Every now and then, however, God drops me a line to help me figure it all out.  This is where the scripture for this post came into play. There are four passages at the beginning of this post but all of them tell the story of the woman who anointed Jesus, and each of these Gospel stories has its own way of spinning the story.  In three of the stories she is a reputable woman but in one she is a prostitute. In two of the stories, she anoints his head; in the other two accounts she anoints his feet.  In two of the Gospel stories, she cleans his feet with her tears and dries them with her hair. In three of the accounts the woman is preparing Jesus for his burial; in one she is simply expressing her gratitude for grace and forgiveness. In three of the Gospel accounts the disciples become indignant about how the costly perfume is wasted when it could have been sold and used to care for the poor.

And THAT is when God starts speaking to me.

The disciples and I fall into the same error: thinking that if something can be done to advance the Kingdom that it should be done. Disciples should be busy doing meaningful and charitable things!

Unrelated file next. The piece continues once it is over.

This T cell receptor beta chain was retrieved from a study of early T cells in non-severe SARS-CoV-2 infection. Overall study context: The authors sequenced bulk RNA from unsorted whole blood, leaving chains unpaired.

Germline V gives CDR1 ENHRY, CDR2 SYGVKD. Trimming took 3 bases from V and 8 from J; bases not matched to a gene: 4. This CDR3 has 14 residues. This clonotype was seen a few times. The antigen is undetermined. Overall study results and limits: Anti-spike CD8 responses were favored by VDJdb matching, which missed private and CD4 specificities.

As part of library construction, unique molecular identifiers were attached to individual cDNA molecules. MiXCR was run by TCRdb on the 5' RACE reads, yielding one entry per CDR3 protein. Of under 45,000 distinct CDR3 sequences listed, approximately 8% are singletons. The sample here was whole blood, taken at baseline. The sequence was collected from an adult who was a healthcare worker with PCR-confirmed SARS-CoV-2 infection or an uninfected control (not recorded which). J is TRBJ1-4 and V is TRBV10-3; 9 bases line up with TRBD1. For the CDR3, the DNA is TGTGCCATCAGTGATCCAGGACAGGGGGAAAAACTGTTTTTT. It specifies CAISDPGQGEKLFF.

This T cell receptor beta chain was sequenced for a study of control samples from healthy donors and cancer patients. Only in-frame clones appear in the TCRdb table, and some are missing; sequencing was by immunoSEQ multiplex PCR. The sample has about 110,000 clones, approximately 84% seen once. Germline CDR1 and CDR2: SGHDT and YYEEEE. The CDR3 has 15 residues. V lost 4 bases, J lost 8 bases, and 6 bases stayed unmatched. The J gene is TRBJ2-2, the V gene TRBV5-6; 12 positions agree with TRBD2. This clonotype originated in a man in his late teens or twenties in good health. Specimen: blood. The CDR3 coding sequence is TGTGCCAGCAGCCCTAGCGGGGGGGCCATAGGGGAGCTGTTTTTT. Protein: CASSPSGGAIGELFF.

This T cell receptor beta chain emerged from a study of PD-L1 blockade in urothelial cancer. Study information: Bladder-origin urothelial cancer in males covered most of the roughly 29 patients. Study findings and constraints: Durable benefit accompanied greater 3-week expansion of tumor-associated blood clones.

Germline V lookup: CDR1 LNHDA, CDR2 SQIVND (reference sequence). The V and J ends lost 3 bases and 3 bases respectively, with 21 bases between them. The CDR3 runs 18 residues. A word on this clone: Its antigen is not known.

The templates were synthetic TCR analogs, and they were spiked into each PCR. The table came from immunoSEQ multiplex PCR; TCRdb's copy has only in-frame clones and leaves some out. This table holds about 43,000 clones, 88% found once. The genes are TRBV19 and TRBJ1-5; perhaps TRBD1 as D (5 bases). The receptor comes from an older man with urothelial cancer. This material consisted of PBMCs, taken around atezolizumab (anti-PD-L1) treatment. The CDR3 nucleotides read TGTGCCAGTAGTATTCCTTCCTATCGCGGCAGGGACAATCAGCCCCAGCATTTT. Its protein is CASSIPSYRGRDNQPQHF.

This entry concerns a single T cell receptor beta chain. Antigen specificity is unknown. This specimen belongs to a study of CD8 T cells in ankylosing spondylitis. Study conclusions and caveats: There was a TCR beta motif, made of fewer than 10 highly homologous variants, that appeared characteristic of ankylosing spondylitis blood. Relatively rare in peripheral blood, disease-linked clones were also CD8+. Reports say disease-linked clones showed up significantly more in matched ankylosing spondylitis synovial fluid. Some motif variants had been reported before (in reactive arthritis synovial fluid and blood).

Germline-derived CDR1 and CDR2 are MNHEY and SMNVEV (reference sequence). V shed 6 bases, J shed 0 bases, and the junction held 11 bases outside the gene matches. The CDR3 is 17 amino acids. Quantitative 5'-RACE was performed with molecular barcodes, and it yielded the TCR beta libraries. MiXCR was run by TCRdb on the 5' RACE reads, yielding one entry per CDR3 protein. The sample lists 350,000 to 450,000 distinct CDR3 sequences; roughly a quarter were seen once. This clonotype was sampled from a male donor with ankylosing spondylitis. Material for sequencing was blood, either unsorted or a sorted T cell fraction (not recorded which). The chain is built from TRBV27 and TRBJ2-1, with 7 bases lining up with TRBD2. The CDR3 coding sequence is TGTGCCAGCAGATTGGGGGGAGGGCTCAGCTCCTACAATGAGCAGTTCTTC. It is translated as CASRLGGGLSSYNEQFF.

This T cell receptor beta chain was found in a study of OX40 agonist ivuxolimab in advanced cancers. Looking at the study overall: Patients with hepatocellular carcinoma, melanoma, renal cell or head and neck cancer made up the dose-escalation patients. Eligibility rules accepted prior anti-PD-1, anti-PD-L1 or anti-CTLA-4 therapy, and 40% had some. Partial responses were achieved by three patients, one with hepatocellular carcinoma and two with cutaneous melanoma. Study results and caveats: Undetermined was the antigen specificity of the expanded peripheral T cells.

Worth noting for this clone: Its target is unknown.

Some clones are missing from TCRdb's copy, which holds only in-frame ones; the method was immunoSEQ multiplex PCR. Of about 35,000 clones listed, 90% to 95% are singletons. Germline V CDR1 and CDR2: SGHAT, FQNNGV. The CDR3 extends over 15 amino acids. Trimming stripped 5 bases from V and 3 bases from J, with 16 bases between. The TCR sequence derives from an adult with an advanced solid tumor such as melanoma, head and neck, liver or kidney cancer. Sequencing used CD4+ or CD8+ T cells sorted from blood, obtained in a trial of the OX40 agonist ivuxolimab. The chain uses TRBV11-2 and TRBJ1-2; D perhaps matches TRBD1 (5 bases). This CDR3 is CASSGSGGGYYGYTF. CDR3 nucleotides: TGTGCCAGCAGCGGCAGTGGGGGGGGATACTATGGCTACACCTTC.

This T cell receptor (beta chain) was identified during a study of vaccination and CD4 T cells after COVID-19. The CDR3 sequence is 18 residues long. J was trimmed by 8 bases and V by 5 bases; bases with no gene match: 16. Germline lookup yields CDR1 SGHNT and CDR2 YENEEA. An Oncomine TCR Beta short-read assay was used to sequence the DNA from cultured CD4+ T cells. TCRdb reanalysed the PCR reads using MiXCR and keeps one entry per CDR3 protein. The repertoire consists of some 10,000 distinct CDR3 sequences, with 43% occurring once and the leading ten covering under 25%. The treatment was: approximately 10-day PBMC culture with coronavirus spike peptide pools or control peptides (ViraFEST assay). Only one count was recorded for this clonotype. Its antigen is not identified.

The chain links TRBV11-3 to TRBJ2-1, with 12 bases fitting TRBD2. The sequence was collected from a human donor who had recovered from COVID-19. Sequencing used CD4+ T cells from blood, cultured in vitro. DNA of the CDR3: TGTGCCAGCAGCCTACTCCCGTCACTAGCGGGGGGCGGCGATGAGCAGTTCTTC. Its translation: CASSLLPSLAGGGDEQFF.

And then Jesus says “The poor will always be with you.”

That statement freaks me out for a number of reasons. First, it means that we will never fully create human equality. Someone will always be going without, and that is a terrible reality to face.  Second, I’ve heard that statement used to justify Christians ignoring the needs of the poor. After all, if we can’t ever solve the problem then there’s no need to put some big effort into finding a solution.  Third…depending on how you say it, it can make Jesus sound a little cynical.

Today, though, when I read the passages, I heard something a little different.  I heard Jesus saying that it might be okay to lighten up because the problems in the Kingdom are going to be there for my entire life.  The poor will always be with us.  There will always be war and oppression.  Injustice isn’t going anywhere.